China’s self-isolation is a global concern
The most important guest of COP26 did not show up. As President of China, Xi Jinping leads a country that emits more carbon dioxide than the United States and the EU combined. But, unlike other world leaders, Xi did not give a speech at the climate summit. Instead, he submitted a written statement of less than 500 words for the conference website.
Xi’s contemptuous attitude towards the climate talks was not so much the Middle Empire as the Major. But the Chinese leader’s refusal to travel to Glasgow for COP26 – or to the G20 summit in Rome, before it – is part of a larger scheme of national self-isolation.
In response to the Covid-19 pandemic, China has implemented one of the strictest border control and quarantine systems in the world. Foreigners or Chinese citizens entering the country must be placed in strict quarantine for at least two weeks. Additional checks apply if they enter Beijing, where the management resides.
This system has made it impossible for foreigners to visit China without staying there for several months, or for most Chinese to travel abroad. Xi himself has not left China for nearly two years. The last time he saw a foreign leader in person was during a meeting with the Pakistani president in Beijing in March 2020. Xi’s next summit with President Joe Biden will be held via video.
When much of the globe was stranded, the extreme nature of China’s measures seemed less noticeable. But as most of the world returns to something close to normal, China’s self-isolation is increasingly abnormal.
The effects on international trade are already apparent. China continues to trade and invest with the outside world. But commercial ties are unraveling. Foreign chambers of commerce in China report that international executives are leaving the country and not being replaced. Hong Kong’s role as a global business center has taken a hit.
Chinese leaders might in fact welcome some of these developments. Yu Jie, a colleague at Chatham House in London, says the pandemic has allowed Xi to accelerate on a path he is already heading – towards national self-sufficiency. This policy began long before the pandemic, with the “Made in China 2025” campaign, which promoted domestic technology and production.
But with Covid-19, the focus on economic self-sufficiency has become a much broader inward turn – with dangerous implications for China and the world. China’s extraordinary rise over the past 40 years was sparked by Deng Xiaoping’s adoption of “reform and opening up” in the 1980s. Deng saw that the cultural revolution’s isolation from Mao Zedong had led to poverty and backwardness. He was humble enough to realize that China could learn from the outside world.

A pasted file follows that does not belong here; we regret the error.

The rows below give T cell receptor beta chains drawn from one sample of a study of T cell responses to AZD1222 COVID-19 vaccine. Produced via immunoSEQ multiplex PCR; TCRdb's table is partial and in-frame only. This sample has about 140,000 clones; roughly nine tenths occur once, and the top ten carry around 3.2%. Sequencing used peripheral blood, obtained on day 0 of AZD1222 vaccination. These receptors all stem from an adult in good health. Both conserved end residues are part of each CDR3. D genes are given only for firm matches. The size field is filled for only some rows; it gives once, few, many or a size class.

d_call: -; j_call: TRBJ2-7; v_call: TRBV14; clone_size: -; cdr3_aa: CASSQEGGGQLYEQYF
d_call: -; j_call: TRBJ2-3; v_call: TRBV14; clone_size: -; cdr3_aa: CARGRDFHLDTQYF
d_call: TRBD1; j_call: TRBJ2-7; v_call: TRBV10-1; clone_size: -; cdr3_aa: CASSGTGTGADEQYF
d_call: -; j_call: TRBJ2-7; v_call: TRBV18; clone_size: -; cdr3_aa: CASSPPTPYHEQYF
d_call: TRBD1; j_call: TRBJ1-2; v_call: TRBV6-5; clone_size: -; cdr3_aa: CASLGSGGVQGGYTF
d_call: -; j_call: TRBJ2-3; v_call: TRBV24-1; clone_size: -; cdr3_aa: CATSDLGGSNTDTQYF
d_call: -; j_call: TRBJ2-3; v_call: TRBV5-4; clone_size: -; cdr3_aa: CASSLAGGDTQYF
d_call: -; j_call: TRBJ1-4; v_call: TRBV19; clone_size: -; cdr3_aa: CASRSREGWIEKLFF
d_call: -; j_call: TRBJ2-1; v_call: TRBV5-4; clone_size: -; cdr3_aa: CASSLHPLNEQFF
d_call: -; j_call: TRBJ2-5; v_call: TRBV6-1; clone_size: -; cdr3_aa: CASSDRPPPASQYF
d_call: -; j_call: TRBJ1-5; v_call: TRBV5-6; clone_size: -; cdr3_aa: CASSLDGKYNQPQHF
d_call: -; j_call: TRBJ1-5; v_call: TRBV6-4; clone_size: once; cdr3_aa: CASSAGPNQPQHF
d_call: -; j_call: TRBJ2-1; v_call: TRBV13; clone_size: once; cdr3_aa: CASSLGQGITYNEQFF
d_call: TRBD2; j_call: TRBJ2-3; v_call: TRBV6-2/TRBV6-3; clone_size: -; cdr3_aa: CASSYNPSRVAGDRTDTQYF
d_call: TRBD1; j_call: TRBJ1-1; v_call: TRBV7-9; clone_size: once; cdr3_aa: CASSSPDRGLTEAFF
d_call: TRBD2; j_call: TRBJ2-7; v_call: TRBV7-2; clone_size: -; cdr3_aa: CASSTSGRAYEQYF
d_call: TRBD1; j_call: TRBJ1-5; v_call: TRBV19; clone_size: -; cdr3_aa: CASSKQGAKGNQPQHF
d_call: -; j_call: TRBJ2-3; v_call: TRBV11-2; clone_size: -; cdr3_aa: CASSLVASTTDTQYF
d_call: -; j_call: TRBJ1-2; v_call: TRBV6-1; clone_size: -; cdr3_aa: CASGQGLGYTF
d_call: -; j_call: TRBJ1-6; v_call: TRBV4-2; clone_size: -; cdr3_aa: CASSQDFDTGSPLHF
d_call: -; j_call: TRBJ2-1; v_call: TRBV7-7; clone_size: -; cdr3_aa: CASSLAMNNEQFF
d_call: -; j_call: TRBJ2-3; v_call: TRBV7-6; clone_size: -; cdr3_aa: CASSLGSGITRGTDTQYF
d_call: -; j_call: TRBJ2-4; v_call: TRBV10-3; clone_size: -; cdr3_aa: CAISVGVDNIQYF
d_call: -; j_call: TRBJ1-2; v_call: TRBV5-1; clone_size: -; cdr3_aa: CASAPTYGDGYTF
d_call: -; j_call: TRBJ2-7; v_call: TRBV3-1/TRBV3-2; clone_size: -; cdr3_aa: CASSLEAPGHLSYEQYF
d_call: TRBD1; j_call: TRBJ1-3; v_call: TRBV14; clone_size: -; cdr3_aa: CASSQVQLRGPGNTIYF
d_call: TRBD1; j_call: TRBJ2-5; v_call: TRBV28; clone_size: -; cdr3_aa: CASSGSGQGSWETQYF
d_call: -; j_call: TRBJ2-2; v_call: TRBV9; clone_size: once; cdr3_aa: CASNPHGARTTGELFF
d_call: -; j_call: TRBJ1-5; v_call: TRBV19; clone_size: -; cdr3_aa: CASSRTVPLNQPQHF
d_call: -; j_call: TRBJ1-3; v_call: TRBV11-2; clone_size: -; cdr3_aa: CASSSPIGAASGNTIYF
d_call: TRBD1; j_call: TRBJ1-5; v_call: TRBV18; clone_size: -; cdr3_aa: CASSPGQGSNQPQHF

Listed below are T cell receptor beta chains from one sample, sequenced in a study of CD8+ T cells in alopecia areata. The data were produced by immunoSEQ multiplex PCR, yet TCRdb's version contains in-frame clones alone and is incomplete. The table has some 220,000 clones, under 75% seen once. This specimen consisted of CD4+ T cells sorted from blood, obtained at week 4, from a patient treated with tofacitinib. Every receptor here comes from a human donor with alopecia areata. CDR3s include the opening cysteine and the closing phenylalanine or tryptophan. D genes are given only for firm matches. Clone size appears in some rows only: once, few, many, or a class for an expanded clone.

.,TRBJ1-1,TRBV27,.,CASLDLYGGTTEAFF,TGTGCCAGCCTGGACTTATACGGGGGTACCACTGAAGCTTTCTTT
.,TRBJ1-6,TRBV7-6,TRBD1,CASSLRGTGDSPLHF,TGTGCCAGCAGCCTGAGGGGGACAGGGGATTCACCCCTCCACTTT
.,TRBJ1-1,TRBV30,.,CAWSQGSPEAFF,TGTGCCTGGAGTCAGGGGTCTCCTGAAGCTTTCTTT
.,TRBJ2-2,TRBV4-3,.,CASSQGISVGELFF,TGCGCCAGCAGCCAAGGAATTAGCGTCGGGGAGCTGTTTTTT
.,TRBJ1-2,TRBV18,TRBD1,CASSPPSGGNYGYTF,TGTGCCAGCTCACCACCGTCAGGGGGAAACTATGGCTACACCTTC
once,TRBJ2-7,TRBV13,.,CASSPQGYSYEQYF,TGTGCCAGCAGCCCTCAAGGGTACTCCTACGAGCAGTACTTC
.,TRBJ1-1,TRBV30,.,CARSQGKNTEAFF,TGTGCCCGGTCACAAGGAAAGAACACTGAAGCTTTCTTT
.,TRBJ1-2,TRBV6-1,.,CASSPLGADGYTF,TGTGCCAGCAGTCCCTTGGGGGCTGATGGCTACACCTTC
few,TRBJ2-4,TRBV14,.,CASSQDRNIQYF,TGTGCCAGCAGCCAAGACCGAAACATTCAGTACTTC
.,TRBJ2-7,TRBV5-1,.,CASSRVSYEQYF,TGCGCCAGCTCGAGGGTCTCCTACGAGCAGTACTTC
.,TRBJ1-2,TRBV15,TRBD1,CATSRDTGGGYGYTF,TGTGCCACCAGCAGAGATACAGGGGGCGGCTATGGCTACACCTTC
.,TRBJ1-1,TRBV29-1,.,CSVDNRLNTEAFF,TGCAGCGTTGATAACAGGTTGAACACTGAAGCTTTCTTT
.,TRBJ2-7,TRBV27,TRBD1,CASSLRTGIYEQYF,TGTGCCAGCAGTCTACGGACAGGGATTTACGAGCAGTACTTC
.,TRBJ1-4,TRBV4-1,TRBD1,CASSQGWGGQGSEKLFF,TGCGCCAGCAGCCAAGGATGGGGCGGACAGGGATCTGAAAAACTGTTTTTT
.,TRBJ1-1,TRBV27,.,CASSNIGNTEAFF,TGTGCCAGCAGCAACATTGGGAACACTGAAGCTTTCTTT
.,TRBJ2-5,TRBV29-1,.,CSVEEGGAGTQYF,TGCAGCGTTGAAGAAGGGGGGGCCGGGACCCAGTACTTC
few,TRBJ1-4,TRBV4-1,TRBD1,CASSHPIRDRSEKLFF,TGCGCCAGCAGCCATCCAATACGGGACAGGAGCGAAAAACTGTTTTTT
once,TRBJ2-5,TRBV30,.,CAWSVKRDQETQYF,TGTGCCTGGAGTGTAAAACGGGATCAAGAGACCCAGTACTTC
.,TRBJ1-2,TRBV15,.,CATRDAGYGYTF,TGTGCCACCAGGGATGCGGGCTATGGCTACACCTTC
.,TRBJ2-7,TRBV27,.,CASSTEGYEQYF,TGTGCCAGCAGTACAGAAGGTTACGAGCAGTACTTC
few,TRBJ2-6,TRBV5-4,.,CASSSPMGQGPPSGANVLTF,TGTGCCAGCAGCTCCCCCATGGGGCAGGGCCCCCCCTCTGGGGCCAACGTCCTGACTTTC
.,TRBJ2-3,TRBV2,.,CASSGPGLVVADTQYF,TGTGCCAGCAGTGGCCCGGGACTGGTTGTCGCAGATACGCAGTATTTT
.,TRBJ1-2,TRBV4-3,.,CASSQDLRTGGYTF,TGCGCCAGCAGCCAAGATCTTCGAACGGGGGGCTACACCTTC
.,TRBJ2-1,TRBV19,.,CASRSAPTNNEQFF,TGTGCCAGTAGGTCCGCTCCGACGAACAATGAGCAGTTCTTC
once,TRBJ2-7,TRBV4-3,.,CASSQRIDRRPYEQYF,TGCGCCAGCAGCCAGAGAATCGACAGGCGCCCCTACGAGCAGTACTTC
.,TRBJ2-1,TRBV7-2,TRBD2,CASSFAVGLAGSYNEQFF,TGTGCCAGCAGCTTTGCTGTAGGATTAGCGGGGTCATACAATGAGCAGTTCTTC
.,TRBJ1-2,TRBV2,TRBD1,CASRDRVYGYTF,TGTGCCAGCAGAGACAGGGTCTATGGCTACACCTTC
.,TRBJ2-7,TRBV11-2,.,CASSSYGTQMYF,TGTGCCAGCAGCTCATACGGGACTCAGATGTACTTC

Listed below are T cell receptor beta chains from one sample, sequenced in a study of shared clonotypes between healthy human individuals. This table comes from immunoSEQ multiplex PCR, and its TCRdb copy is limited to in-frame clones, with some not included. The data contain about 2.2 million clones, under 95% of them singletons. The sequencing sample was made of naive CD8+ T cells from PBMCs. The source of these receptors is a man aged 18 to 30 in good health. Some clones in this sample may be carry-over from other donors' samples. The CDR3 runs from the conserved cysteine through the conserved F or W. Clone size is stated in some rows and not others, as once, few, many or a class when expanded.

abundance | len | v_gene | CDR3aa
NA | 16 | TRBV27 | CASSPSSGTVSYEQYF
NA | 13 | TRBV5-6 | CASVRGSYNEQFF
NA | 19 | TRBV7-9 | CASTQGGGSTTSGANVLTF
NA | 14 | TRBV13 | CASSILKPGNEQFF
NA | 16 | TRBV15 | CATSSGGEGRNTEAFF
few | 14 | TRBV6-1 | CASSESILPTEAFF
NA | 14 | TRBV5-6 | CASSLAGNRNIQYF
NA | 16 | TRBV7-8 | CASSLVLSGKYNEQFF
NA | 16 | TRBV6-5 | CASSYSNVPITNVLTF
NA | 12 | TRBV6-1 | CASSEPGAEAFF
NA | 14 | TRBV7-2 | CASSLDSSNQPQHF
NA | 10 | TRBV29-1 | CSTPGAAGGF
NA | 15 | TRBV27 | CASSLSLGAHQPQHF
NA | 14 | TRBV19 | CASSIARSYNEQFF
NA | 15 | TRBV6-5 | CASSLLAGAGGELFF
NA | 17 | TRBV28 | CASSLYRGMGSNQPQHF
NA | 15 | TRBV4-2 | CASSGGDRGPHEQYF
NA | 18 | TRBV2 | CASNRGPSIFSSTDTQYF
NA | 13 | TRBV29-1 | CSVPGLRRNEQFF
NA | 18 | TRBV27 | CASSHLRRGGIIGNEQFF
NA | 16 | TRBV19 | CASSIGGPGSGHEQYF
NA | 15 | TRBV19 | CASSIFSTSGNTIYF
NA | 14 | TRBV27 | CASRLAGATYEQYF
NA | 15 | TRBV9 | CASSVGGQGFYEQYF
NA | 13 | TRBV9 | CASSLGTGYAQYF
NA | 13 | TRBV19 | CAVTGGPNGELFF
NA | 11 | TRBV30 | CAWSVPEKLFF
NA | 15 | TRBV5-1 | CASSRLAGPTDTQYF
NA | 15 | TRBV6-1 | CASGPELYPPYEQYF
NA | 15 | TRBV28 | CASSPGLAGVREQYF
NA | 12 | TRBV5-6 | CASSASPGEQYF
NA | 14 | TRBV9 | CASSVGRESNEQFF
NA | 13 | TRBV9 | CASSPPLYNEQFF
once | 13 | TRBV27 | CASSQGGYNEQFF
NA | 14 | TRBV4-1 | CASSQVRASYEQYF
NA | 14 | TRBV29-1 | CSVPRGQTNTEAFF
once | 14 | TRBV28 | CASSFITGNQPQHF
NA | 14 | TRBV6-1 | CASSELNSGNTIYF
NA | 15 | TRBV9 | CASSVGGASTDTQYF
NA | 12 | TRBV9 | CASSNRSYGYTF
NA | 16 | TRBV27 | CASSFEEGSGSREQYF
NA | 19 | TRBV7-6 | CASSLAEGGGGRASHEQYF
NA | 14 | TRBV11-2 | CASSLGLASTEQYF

The current mood in China is very different. Rana Mitter, professor of Chinese history at Oxford, underlines the danger that “the closure of borders leads to closed minds”. After 40 years of rapid growth, China has confidence in it.
Chinese media portray the West, and the United States in particular, as in inexorable decline. The Chinese government believes that the country is well ahead in some key technologies of the future, such as green technologies and artificial intelligence. Beijing may believe that the world now needs China more than China needs the world.
Control of the pandemic has also become closely tied to the political legitimacy of Xi and the Communist Party. The official death toll in China is less than 5,000, compared to 750,000 in the United States. The Xi government maintains that while the United States gossips about human rights, the Chinese Communist Party has in fact protected its people.
But China’s zero Covid policy now risks becoming a trap. As the outside world evolves into a life with low levels of disease, contact with foreigners may seem even more dangerous for China, leading to a renewed emphasis on restricting interactions with the outside world.
Even easing internal controls in China is difficult, as the Delta variant has led to small outbreaks of the disease in two-thirds of Chinese provinces. Suppressing these epidemics encourages the worst control tendencies of the Communist Party, which uses technology to increasingly monitor citizens. In one episode, more than 30,000 people were locked inside Disneyland Shanghai and tested, after the discovery of a single case of Covid.
These kinds of draconian policies are now provoking public debate in China. But controls are unlikely to be relaxed anytime soon. This week, the Communist Party is holding a meeting that sets the stage for Xi to extend his term at a key party convention in November 2022. The Chinese will not want to take any political risks until then. After the congress, China will head into winter when the disease can increase. As a result, many experts believe China’s zero Covid policy – and the sealed borders that go with it – will last until 2023.
At this point, China will have self-imposed for over three years. The Chinese and global economies are likely to suffer, as will global cooperation.
Yet the biggest and most intangible effect may be on the Chinese people. It is much easier to believe that strangers are dangerous and decadent if you never meet them. When China finally opens up, the world might meet a much changed country.